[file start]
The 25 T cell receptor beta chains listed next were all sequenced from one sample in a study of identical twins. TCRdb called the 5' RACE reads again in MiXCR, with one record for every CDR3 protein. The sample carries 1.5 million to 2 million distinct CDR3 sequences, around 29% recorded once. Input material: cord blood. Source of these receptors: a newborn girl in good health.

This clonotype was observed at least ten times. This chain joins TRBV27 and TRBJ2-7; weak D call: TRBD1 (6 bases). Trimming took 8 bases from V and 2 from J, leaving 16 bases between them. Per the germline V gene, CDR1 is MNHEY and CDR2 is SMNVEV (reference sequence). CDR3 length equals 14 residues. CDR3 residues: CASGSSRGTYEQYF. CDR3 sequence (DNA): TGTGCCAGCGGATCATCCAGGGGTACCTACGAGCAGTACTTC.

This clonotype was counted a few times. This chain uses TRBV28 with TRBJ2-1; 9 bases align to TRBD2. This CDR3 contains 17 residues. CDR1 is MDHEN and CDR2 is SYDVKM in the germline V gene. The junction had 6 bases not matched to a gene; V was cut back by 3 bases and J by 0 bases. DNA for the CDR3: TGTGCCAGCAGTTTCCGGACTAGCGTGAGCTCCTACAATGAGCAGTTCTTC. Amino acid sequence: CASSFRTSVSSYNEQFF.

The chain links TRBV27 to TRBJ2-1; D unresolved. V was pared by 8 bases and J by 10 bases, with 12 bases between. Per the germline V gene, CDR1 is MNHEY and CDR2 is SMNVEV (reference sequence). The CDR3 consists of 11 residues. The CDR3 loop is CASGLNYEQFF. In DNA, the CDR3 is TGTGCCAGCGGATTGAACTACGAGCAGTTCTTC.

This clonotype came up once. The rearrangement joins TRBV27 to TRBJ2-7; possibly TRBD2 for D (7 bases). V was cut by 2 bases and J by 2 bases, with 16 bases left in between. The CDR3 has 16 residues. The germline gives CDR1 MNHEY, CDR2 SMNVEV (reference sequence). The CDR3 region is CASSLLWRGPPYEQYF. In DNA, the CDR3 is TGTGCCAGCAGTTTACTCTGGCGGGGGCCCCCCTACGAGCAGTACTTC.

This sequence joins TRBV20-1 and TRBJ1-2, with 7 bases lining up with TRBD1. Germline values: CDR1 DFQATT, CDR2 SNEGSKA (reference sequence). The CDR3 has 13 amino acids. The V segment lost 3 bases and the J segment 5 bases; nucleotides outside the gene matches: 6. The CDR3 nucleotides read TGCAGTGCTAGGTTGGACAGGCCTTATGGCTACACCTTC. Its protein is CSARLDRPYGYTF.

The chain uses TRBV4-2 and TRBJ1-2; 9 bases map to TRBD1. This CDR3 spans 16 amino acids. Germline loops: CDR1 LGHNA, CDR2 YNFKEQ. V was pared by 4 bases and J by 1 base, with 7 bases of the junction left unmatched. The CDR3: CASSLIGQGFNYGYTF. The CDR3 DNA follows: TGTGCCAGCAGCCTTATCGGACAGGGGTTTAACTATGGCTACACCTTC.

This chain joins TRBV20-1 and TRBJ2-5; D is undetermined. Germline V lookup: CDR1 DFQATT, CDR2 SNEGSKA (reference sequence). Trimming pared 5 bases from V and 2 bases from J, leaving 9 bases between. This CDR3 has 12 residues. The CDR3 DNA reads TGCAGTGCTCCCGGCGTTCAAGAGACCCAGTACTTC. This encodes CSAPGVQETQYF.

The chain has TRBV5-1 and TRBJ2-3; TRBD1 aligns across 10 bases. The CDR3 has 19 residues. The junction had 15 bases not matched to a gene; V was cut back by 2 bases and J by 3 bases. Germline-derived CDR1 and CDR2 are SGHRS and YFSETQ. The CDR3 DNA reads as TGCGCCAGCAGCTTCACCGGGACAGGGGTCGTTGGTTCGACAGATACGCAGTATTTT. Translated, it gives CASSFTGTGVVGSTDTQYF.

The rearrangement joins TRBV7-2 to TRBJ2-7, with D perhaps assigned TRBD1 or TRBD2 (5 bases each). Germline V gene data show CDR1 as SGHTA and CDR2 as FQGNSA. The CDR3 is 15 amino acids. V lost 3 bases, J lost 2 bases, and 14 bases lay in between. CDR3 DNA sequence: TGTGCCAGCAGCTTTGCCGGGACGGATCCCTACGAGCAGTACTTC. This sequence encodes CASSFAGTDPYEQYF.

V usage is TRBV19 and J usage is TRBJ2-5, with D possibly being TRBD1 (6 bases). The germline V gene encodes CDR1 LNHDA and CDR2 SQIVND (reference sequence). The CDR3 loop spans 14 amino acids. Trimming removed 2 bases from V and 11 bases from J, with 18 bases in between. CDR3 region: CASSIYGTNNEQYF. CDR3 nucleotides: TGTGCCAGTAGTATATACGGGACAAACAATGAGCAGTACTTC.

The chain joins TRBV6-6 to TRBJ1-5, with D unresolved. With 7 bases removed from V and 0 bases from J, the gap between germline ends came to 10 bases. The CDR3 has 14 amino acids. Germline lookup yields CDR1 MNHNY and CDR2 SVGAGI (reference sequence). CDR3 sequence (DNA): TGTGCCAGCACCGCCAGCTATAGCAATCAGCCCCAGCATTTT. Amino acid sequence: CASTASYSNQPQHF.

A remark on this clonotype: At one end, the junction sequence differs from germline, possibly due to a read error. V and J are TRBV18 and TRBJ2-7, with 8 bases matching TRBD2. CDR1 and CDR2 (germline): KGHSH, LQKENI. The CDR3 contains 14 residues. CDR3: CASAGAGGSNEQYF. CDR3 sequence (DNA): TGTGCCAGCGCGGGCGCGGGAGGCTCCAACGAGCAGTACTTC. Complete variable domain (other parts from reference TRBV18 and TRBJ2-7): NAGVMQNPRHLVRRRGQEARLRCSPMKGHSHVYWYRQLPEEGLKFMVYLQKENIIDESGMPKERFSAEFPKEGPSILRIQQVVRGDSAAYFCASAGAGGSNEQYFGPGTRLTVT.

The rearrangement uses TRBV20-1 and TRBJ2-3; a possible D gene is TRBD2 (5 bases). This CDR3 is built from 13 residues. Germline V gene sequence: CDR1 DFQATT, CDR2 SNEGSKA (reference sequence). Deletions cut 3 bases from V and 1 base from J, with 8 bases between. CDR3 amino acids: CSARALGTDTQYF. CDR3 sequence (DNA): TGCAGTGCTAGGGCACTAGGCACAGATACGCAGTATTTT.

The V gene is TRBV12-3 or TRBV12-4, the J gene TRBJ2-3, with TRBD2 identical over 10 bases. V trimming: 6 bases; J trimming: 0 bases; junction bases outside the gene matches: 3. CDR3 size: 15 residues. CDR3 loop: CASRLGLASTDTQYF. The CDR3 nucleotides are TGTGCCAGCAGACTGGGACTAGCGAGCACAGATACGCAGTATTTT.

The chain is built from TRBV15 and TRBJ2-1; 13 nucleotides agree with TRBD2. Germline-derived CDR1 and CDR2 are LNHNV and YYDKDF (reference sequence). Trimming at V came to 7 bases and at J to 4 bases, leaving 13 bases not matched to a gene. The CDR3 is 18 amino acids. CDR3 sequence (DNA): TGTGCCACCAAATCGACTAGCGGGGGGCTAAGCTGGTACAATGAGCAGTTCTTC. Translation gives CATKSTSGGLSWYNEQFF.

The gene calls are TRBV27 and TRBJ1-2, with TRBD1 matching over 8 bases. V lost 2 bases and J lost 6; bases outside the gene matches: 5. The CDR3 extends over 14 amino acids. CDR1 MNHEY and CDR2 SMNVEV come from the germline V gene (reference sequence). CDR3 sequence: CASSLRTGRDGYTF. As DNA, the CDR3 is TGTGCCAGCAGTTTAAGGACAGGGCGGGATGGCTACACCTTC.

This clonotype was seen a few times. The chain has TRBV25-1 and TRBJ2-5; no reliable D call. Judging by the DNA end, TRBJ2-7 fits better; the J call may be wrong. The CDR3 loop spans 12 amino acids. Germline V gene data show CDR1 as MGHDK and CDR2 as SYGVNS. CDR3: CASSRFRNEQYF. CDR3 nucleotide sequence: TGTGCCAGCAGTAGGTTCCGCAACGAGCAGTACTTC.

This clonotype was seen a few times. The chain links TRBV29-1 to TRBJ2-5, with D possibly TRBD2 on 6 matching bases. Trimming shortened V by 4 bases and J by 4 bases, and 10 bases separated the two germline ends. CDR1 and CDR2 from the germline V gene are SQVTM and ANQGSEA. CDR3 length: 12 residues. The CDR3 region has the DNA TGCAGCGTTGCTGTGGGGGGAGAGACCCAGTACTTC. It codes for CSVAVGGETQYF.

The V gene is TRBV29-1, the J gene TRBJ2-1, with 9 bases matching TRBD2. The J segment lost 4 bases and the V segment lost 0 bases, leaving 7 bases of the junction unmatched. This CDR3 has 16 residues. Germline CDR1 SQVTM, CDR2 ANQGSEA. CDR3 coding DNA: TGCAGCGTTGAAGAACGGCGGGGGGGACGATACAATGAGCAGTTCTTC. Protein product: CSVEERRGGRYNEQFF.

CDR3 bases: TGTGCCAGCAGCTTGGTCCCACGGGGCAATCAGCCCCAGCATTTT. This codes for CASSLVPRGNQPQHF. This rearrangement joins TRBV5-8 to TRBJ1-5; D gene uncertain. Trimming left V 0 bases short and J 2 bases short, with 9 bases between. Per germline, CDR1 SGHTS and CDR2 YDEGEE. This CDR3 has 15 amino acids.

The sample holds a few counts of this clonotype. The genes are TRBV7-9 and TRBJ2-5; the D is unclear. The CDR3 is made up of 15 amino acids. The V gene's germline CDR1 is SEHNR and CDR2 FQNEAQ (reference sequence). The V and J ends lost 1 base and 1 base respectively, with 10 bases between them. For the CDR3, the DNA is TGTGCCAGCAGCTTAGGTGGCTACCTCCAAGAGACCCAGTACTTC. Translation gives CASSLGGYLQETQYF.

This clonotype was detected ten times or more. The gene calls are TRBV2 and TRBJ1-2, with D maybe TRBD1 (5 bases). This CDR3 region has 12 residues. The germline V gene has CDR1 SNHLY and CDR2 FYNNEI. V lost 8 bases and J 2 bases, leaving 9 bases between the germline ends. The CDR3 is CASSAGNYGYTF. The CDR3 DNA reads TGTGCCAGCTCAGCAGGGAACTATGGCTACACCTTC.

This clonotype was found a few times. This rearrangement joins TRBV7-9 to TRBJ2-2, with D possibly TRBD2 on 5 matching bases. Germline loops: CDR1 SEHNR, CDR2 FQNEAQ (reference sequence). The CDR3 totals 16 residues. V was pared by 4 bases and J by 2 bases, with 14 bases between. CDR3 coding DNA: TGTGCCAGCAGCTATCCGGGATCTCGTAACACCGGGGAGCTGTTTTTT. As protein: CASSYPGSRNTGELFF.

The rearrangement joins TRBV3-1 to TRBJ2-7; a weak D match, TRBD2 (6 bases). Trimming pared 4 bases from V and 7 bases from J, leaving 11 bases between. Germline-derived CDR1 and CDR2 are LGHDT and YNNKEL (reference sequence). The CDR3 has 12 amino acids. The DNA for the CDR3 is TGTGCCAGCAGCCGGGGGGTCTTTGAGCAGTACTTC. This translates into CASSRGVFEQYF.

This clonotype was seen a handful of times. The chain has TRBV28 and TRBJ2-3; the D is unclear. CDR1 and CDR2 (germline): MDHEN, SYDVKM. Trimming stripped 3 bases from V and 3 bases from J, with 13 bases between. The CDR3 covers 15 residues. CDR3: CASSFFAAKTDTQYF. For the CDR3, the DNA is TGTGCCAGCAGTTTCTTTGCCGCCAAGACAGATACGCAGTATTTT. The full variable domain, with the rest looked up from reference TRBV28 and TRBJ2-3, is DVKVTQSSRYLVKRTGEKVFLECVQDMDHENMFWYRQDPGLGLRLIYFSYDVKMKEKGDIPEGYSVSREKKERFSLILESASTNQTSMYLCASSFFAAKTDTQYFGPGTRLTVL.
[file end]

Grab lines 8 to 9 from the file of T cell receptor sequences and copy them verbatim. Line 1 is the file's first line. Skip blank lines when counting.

This chain joins TRBV20-1 and TRBJ2-5; D is undetermined. Germline V lookup: CDR1 DFQATT, CDR2 SNEGSKA (reference sequence). Trimming pared 5 bases from V and 2 bases from J, leaving 9 bases between. This CDR3 has 12 residues. The CDR3 DNA reads TGCAGTGCTCCCGGCGTTCAAGAGACCCAGTACTTC. This encodes CSAPGVQETQYF.

The chain has TRBV5-1 and TRBJ2-3; TRBD1 aligns across 10 bases. The CDR3 has 19 residues. The junction had 15 bases not matched to a gene; V was cut back by 2 bases and J by 3 bases. Germline-derived CDR1 and CDR2 are SGHRS and YFSETQ. The CDR3 DNA reads as TGCGCCAGCAGCTTCACCGGGACAGGGGTCGTTGGTTCGACAGATACGCAGTATTTT. Translated, it gives CASSFTGTGVVGSTDTQYF.